11x14 inch watercolor on Yupo (sold)
I just finished three days of painting in a studio workshop. My friend Mary Ann Inman runs a series of art workshops called the School of Eclectic Art, and she happily accommodates artists in many media, and many skill levels. Because of her individual attention and positive attitude, she has many repeat customers. Lately her workshops have been held at the Fitchburg Senior Center, a lovely facility that also houses the city hall. While I have been retired from teaching for three years, I've not thought of myself as a "senior" and felt a wee bit strange driving there this week, where lots of folks were sitting reading newspapers or playing cards, nursing coffee or catching a reduced price lunch, or bowling on a Wii station. Upstairs there was a square dance session going on. I know, it's my issue, and I need to deal with it.
Our painting group was eclectic indeed, and certainly not my idea of seniors. Most were retired, though not all. Most were women, but a couple men painted too. Most worked in traditional watercolor, though some were working in mixed media or collage. I decided to paint on Yupo, a smooth synthetic paper that lifts very easily. I had two projects in mind, both suggested by online challenges. The more complicated one is a Florence street scene, and it needs more attention before I share. I'm fascinated by Google Streetview, and that is where the Italian scene originated. I also worked on a project for the Watercolor Passion challenge. This one is "stuffed animals," and instead of thinking stuffed toys I went with actual stuffed animals, taxidermy. Earlier this month a set of Mexican stuffed frogs playing instruments showed up at my local consignment shop, and I determined that they would be my subject.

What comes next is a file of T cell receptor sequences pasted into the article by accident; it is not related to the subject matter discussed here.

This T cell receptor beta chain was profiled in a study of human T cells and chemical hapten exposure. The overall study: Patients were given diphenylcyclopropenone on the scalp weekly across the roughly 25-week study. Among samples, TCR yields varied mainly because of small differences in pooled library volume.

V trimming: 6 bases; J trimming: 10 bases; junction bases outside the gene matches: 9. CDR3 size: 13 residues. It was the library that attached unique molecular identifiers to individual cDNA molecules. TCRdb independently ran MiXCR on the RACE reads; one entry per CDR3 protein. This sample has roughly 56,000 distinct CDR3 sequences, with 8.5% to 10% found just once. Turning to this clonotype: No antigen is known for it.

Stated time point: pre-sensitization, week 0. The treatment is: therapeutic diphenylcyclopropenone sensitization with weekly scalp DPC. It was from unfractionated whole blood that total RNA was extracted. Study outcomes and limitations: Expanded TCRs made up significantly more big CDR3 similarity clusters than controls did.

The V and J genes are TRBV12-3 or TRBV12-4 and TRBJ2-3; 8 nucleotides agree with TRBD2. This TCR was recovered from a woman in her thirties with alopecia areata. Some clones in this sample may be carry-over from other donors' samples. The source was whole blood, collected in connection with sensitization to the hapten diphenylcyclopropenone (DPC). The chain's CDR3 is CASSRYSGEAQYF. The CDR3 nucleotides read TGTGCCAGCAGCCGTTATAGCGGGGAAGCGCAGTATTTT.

I had an idea that I could lay in a loose and textured background, something a little drippy to go with the three amphibians, then I would lift out the frog shapes. As I painted them I occasionally misted them with clear water to make splotches. I had a great time, and I was pleased with the result, though I have no idea what to do with these critters now that I've submitted them to the challenge site.
Fellow workshop painter Cheryl Breunig completed several landscapes.
So now, after three days of work I have one and three quarters paintings done. Three days out of the house working just on art. Three lunches away from home, filled with interesting talk with people who also put lots of energy into making art. Three days of getting feedback on my work, and being inspired by other people's vision and skill.
I hope I can keep the momentum going.